Photo: AP
Maccabi Tel Aviv's fans exult in Euroleague victory
Photo: AP
Pop singer Shiri Maimon is Israel's entry to this year's Eurovision contest in Kiev, Ukraine
Photo: Alex Lipkin

Eurofever in Israel

We show our insecurities through our rapt attention to cheesy events

Two events are causing intense and continuing interest locally, and neither has to do with the increasingly heated fight over disengagement from Gaza or even the tawdry diplomatic episode in Washington that somehow has dragged Ms. Madonna Ciccone into the middle of it.


I'm talking about the Euroleague basketball championship and the Eurovision song contest. These two events are big news here, but I challenge any American to tell me what either of them is about or who is in them.


First, there was great excitement when Maccabi Tel Aviv, the perennial domestic basketball league champions, took its second straight Euroleague victory last week over Tau Victoria of Spain in Moscow. You haven't heard of either team? Try CSKA Moscow and Panathanaikos of Greece, the other contenders in the Euroleague Final Four.


Not quite the NBA


Euroleague basketball is improving in quality, but the quality is still far below the NBA. The presence of numerous not-quite-good-enough-for-the-NBA American players on each of the teams has changed the games', uh, complexion in several ways: it's a faster, more American style of play, and is more vertical and above the rim.


Eurovision is a similarly Euro-centric event. It is an annual competition among countries for the best pop song of the year. Alumni of the event who have made it in the mainstream pop world include Abba and Celine Dion. But the vast majority of singers, from every country in a broadly defined Europe (which includes Israel and Turkey), never make it big out of their home countries, even though most of them sing in English these days, as will our entrant, Shiri Maimon, despite her earlier protestations to the contrary.


Israel is a sometime champion of the event, most recently in 1998, on the broad back of transsexual diva Dana International, who has gone on to modest Euro-stardom since then. She has even been known to caress Prime Minister Ariel Sharon on occasion at public events.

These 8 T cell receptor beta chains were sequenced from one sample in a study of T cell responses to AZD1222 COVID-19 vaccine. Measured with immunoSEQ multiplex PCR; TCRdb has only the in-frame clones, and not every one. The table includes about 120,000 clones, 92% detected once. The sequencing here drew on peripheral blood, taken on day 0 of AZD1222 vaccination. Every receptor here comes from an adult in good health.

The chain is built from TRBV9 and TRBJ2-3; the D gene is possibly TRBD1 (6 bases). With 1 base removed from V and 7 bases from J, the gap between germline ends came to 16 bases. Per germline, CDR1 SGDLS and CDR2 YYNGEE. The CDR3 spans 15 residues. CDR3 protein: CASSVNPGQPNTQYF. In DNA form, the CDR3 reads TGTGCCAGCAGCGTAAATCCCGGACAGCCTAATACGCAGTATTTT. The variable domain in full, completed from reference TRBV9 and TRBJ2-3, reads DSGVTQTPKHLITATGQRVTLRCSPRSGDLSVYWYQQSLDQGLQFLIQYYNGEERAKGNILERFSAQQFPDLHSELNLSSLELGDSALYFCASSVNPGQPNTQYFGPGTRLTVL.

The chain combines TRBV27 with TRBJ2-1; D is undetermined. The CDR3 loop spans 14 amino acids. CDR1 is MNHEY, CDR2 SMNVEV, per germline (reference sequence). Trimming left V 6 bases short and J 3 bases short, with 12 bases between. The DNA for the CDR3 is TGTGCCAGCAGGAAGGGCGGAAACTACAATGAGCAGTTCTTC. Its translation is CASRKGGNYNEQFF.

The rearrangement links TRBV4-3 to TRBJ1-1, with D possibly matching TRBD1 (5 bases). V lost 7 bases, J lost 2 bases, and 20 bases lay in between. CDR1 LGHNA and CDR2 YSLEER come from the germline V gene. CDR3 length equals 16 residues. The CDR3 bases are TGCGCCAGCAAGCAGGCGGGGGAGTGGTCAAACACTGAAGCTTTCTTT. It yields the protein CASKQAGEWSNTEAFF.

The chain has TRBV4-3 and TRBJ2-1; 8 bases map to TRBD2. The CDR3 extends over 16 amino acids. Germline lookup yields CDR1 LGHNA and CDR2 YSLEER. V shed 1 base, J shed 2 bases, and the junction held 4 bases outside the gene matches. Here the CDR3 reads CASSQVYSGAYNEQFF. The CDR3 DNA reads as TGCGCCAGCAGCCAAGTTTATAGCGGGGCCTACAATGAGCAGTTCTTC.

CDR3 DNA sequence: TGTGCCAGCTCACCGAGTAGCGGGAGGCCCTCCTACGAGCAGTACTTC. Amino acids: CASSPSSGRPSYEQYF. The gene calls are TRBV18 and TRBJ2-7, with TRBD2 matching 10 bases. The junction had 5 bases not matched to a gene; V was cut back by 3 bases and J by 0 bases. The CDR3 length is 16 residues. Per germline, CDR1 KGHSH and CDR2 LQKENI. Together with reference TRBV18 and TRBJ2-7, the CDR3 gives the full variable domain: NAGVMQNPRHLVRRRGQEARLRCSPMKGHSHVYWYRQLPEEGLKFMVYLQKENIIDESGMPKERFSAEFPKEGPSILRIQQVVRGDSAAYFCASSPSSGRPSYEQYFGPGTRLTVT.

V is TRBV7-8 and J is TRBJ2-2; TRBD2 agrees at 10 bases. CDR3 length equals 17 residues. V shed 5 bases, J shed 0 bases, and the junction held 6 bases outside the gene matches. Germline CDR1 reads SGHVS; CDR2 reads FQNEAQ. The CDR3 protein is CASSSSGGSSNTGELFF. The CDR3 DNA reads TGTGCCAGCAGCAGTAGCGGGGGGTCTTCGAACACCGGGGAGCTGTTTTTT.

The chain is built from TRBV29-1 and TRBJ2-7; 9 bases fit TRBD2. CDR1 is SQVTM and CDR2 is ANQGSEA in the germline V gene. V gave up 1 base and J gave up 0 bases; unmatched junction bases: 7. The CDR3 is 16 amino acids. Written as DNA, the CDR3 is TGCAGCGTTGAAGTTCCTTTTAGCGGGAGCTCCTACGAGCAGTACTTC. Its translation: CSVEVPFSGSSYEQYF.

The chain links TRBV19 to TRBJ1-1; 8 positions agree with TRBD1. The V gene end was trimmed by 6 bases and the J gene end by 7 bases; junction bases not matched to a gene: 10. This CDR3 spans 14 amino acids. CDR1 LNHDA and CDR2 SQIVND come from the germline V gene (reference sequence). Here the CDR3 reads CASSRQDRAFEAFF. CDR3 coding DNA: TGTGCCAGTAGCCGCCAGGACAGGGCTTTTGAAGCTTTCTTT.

In the last few years, our singers have fared poorly, and many suggest it has been the political situation more than the songs' and singers' quality (or lack thereof) that is responsible. Perhaps. But last year's entry was execrable, and even top local diva Sarit Hadad couldn't breathe life into her limp entry three years ago.


Eurovision a bigger deal for some


One difference between the two is that Euroleague hoops is decidedly small-time in the larger world. It was front page news here for days, but was barely covered by the European press, which is obsessed by soccer, uh, football. The "International Herald Tribune" dismissed the finals with a brief wire service item. Sports-crazed Spanish papers buried it, too.


Eurovision, on the other hand, is a big deal. No less than the BBC is giving it full-blown coverage, even though the quality of the songs is generally well below that even of America's lowest-level pop tarts, like Jessica Simpson.


The connection between the two is the intense local interest. We crave recognition from the outside world, and we desire to be on equal footing with other countries. So when our teams or singers are competing against Europe's best - and sometimes even winning - our chests swell with pride and our fragile egos are stroked.


It's an object lesson for Americans to know of the insecurities of a small nation through the breathless way we follow these rather cheesy events.


My Eurovision prediction: We'll do better than last year. The reasons: a slightly better song, a much cuter singer and an improved political situation. But we have no chance of winning.


Wish us luck in Eurovision this weekend.


Alan D. Abbey is Editor and Managing Director of Ynetnews

פרסום ראשון: 05.18.05, 17:34
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